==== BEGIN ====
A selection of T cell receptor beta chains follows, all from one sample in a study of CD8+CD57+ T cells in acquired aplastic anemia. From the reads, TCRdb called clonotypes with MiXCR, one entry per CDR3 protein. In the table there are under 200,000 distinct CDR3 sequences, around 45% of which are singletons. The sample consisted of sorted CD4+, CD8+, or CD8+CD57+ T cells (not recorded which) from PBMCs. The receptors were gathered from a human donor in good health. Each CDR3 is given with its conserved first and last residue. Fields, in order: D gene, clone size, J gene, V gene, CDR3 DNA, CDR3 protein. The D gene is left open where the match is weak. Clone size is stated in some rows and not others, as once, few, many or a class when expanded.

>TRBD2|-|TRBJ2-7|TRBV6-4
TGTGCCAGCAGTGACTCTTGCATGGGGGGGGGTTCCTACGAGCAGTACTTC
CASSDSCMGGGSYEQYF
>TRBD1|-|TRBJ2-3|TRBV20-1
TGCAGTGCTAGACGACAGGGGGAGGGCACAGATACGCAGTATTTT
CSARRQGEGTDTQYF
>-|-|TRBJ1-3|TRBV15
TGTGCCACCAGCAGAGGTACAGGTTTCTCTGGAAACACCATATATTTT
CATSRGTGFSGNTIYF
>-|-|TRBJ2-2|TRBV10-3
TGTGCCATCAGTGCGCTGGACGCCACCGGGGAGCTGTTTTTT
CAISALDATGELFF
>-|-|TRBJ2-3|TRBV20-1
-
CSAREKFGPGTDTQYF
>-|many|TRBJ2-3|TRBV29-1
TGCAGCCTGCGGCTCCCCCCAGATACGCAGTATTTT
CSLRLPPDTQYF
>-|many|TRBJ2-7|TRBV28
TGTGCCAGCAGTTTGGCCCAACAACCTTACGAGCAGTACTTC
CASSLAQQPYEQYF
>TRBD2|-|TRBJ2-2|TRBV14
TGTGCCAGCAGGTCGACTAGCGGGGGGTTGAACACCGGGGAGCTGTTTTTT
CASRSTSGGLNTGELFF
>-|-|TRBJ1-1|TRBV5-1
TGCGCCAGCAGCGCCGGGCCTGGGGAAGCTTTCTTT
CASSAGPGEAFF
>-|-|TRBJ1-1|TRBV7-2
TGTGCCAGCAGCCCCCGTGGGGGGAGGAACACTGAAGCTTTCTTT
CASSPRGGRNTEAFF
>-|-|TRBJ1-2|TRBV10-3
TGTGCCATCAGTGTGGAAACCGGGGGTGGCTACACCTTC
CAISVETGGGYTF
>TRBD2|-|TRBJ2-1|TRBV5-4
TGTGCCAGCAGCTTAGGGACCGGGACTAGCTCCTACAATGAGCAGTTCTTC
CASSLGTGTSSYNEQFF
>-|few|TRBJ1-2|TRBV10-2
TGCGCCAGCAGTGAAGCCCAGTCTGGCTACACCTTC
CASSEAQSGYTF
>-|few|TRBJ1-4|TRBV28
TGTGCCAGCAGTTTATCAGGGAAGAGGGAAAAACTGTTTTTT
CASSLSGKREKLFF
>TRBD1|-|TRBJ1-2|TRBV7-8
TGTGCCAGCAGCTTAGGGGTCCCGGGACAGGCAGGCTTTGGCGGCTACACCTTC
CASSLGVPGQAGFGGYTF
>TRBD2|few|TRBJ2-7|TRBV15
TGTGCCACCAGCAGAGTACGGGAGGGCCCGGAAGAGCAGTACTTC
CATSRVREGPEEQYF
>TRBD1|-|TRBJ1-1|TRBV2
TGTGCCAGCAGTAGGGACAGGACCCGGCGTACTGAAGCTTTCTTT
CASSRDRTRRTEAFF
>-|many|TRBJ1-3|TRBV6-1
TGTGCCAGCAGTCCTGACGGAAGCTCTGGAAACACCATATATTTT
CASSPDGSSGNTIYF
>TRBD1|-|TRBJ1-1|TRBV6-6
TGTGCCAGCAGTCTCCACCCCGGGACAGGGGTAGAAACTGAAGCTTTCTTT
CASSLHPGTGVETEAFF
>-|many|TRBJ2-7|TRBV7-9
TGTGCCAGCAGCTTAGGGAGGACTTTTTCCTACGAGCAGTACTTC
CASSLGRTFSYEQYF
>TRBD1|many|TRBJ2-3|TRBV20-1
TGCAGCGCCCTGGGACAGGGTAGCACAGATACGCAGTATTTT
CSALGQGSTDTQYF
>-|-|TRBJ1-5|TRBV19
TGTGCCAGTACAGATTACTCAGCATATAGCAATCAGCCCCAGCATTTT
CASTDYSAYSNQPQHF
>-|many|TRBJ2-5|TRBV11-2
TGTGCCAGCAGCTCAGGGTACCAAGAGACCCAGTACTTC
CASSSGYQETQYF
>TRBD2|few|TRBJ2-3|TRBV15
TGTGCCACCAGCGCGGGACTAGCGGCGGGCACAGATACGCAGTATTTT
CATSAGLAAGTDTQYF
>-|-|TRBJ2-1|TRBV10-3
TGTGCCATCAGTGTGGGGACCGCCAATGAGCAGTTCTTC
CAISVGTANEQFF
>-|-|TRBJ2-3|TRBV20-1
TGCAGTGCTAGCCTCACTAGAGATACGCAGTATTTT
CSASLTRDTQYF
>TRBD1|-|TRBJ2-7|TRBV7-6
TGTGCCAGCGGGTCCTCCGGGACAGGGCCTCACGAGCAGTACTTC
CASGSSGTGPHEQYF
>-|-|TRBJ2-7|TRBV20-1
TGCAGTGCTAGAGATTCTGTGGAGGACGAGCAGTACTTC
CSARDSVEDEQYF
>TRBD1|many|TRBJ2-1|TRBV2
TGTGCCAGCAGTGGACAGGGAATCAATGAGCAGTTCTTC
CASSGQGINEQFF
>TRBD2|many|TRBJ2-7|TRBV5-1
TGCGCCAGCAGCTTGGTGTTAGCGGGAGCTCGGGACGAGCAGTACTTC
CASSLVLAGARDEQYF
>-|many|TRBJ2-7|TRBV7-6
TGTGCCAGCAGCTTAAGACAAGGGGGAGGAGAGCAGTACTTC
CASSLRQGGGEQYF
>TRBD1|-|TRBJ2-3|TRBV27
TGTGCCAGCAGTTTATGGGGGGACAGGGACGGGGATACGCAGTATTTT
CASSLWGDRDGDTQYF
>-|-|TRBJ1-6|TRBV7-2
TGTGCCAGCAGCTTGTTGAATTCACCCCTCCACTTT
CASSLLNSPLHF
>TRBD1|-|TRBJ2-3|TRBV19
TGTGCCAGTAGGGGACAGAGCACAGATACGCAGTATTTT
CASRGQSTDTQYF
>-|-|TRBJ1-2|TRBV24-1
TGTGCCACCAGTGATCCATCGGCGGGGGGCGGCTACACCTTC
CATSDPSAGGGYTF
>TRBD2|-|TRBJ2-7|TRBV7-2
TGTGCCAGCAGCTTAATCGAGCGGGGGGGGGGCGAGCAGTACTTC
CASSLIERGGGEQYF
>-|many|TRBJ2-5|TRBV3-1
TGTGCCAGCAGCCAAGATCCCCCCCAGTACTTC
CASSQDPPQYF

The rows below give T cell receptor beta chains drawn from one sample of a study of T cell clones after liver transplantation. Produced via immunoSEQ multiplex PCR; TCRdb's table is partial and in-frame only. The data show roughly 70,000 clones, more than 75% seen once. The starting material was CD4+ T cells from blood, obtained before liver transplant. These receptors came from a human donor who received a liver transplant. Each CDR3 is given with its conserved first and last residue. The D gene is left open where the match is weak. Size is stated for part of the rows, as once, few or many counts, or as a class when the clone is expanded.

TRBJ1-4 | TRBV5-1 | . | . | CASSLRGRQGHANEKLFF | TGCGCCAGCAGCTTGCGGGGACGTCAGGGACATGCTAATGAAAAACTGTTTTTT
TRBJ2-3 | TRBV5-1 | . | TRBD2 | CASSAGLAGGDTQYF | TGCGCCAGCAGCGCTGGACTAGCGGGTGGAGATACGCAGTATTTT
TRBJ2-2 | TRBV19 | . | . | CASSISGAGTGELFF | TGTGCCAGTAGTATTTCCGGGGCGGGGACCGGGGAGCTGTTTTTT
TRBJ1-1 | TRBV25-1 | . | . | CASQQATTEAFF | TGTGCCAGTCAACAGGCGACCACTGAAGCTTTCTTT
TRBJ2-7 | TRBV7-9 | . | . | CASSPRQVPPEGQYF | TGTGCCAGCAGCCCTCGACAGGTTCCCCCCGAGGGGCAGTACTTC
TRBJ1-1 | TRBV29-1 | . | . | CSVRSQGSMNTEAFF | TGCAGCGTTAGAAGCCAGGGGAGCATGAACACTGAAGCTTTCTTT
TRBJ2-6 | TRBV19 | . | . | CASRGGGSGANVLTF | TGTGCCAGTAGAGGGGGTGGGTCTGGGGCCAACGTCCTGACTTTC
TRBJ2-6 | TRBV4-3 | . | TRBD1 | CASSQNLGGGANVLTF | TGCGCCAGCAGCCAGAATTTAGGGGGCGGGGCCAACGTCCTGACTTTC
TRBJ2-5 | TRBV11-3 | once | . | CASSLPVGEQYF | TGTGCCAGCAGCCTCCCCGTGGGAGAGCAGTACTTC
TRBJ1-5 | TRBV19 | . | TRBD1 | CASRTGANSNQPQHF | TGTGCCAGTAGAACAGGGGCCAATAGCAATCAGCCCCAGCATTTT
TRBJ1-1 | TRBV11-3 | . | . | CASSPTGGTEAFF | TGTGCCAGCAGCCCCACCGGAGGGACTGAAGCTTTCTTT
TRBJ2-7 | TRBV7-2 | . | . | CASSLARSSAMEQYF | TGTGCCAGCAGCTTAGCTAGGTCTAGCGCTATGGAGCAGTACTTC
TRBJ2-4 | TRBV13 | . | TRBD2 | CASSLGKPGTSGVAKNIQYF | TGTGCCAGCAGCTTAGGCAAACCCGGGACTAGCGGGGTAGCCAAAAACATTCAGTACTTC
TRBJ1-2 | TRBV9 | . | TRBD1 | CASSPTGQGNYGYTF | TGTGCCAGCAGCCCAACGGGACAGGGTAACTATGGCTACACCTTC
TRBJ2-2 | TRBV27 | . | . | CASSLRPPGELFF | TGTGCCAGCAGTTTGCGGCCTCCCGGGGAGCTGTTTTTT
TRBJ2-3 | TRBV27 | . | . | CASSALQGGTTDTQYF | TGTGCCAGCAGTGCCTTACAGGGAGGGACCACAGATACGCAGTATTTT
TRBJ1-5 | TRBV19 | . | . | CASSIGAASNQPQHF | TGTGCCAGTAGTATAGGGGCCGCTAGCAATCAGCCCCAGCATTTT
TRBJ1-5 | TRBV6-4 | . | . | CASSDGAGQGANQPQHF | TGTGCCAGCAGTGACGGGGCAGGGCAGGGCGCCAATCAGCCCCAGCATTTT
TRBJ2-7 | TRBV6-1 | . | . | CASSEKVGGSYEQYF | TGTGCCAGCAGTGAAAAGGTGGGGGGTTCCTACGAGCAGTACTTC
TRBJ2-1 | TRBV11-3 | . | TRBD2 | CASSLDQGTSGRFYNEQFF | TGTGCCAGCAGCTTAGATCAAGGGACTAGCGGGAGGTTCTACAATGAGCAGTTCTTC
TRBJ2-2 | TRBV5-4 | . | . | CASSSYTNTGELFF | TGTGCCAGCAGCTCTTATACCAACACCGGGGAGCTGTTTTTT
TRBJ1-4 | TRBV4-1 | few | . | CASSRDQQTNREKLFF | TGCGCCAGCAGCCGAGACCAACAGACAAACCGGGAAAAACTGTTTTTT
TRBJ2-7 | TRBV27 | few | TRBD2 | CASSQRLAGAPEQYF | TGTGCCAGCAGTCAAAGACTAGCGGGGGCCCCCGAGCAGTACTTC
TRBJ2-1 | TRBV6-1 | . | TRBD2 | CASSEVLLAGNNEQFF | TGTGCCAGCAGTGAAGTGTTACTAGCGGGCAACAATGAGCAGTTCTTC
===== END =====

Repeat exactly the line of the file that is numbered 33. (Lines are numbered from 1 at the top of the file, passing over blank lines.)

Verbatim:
TGTGCCATCAGTGTGGAAACCGGGGGTGGCTACACCTTC